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How To Write Low-Carbon Policies
Hana Loftus, 5 Aug 06

lda081.jpgInnovation without adoption is ineffective, and sometimes in order to get people to adopt new innovations, you have to use policy to get the ball rolling.

The Mayor of London is definitely pushing the bounds on this front, with ambitious targets for energy reduction and sustainable development (and not without some pretty scared faces within the property development industry). His 2004 London Plan set the tone, insisting that all ‘major’ developments generate 10% of their energy needs on-site through renewables, as well as requiring other green performance improvements. Since then a whole suite of other guidelines, initiatives and regulations have come out, including the first London-wide energy strategy.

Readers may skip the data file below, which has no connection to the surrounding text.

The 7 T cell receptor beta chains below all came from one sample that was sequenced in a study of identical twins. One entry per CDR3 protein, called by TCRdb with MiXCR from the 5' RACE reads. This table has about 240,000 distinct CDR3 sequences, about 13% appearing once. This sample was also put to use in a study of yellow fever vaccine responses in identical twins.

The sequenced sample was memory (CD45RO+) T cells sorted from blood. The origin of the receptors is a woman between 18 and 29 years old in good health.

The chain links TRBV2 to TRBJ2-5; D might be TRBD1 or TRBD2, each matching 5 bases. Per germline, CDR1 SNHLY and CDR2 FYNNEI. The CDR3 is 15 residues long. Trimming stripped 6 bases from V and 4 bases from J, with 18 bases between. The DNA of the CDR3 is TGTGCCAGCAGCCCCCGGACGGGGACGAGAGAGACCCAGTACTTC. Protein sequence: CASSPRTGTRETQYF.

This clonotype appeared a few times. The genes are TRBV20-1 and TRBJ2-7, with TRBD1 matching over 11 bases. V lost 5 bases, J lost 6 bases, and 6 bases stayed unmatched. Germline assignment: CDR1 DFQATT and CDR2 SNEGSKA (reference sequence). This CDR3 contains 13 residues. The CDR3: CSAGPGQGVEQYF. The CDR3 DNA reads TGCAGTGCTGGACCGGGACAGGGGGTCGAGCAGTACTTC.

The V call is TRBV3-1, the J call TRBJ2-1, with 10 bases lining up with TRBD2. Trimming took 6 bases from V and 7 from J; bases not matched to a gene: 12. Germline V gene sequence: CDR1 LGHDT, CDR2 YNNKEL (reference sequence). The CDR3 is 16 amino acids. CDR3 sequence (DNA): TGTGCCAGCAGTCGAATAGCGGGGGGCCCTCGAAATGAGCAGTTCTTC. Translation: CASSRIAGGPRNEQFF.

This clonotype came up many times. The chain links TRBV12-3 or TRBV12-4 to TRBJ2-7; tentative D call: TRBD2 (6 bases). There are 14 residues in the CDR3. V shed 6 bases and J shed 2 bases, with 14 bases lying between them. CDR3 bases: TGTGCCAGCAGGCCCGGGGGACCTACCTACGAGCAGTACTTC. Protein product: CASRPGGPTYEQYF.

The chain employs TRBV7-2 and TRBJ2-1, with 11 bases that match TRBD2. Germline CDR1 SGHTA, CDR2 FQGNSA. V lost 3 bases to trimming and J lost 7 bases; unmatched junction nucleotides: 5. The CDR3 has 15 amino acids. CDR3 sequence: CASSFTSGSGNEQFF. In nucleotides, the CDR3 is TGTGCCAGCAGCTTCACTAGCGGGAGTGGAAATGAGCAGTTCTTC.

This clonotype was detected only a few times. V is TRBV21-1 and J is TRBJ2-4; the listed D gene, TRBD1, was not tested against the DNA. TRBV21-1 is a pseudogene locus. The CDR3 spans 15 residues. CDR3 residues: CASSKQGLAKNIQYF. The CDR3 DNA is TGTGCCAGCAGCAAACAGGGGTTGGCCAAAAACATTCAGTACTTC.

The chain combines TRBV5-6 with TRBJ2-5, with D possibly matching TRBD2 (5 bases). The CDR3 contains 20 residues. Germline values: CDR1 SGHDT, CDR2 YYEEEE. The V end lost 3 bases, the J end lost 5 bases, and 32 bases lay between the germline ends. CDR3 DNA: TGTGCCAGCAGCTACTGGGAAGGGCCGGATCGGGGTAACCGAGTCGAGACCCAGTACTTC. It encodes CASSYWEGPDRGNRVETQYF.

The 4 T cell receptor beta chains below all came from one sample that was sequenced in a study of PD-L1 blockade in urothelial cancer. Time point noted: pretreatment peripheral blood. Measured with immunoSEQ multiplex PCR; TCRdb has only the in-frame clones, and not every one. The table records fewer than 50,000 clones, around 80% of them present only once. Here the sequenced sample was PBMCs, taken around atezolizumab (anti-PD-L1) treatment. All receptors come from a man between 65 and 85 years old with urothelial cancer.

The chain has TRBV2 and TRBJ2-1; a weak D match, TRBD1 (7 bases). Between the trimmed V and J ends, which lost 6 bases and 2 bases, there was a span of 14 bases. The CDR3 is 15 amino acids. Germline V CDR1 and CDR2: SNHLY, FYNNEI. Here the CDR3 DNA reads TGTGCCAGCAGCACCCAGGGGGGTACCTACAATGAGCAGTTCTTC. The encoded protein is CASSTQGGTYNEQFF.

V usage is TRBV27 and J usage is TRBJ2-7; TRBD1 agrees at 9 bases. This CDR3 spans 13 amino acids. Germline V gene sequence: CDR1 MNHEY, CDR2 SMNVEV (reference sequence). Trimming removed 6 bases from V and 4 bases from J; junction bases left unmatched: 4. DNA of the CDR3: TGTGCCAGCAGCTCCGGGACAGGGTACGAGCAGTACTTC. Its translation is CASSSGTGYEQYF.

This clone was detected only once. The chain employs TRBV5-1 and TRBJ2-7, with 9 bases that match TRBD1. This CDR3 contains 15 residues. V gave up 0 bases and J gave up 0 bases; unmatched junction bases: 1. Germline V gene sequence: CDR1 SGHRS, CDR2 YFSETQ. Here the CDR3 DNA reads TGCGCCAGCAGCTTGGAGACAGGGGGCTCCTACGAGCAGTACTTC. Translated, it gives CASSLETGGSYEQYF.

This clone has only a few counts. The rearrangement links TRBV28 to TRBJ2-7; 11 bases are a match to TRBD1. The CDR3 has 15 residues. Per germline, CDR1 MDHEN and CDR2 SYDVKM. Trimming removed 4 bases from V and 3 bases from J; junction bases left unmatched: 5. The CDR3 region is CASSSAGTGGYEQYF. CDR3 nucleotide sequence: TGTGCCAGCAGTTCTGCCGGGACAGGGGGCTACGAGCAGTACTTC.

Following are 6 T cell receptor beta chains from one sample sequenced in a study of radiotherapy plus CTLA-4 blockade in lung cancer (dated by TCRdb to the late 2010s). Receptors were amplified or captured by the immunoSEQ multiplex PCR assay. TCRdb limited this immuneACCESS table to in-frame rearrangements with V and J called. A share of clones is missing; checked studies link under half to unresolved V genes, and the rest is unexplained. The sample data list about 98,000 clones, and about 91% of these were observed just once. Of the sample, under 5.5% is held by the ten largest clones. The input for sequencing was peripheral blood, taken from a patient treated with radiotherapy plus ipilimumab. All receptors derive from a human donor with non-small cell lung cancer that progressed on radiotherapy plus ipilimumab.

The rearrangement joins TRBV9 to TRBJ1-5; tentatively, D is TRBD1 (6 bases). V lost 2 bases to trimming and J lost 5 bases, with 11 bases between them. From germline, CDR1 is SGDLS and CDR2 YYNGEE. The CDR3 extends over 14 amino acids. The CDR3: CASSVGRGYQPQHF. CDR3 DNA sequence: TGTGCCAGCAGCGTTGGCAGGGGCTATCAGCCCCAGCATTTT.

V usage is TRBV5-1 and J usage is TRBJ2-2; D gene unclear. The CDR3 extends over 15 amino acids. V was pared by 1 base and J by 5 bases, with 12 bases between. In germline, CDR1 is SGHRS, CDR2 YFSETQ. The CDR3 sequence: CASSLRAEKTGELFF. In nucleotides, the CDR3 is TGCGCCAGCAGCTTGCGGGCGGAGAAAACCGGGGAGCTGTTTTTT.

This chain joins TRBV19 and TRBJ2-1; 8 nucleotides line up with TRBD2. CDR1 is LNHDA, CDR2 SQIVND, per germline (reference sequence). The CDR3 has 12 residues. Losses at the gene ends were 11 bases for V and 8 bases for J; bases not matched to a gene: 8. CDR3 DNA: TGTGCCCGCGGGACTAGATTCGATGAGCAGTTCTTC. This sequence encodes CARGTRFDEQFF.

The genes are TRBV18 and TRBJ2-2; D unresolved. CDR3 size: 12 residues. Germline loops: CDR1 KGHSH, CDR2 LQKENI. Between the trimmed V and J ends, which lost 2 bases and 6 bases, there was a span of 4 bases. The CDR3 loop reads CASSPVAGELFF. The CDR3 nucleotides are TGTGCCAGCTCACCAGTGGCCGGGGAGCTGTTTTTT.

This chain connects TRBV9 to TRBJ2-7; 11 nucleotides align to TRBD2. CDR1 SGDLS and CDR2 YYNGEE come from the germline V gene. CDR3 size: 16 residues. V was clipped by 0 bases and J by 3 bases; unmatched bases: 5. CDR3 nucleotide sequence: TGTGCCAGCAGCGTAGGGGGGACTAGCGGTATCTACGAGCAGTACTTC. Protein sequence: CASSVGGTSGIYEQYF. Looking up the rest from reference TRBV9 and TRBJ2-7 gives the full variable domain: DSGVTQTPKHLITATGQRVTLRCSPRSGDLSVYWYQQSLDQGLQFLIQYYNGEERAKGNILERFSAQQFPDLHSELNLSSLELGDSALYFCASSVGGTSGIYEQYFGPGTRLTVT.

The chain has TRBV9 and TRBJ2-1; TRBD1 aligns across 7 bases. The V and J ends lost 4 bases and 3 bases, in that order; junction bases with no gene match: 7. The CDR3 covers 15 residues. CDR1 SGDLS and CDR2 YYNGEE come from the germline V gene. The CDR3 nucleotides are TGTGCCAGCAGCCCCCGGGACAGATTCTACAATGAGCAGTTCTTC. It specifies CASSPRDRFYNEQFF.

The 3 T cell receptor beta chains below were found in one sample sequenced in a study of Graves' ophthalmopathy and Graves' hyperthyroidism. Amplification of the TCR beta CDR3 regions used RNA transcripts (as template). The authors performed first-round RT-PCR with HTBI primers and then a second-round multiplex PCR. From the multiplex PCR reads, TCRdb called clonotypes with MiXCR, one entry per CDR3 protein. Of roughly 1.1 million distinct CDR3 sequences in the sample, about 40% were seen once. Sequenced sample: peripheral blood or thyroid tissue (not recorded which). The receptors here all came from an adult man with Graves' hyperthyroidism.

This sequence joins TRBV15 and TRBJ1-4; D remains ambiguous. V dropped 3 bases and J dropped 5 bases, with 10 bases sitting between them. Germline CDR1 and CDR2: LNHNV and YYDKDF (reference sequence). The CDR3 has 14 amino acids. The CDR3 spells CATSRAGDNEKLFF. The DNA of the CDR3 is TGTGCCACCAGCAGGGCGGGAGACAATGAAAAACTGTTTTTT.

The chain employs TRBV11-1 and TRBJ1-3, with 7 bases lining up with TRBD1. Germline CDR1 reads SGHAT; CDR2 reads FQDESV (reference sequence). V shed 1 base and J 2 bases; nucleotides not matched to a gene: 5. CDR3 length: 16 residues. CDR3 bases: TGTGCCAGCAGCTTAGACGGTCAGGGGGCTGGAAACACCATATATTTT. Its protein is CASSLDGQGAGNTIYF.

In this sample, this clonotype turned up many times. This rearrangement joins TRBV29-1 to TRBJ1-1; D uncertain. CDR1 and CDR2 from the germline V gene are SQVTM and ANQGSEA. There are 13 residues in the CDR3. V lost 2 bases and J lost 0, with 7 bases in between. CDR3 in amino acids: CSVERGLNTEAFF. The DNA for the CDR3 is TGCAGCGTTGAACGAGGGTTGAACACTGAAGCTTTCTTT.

There’s still the question of how to practically implement this on the local level within each borough. The boroughs are the local planning authorities who have to conduct the intense negotiation with developers about what goes on each site. To give them back-up, the Mayor just released a tremendously useful document that would be well worth reading for any other authority looking to encourage similar things.

It has bits of policy that you can cut and paste into your own policy documents: the dummy’s guide to all the different renewable technologies that might be used and what kind of projects they are most suited to, case studies of successful implementation, a checklist of good arguments to put to developers to encourage innovation, suggestions for practical phasing, ‘lessons and pitfalls’ to learn from, how to identify community and business partners to help achieve goals, and a great glossary.

All in all, the kind of thing that might make all the wishful thinking come true on the ground, and a great model for anyone looking to make a policy framework that works. It’s still early days to see finished developments that have been affected by the new London policies – but check back for updates.

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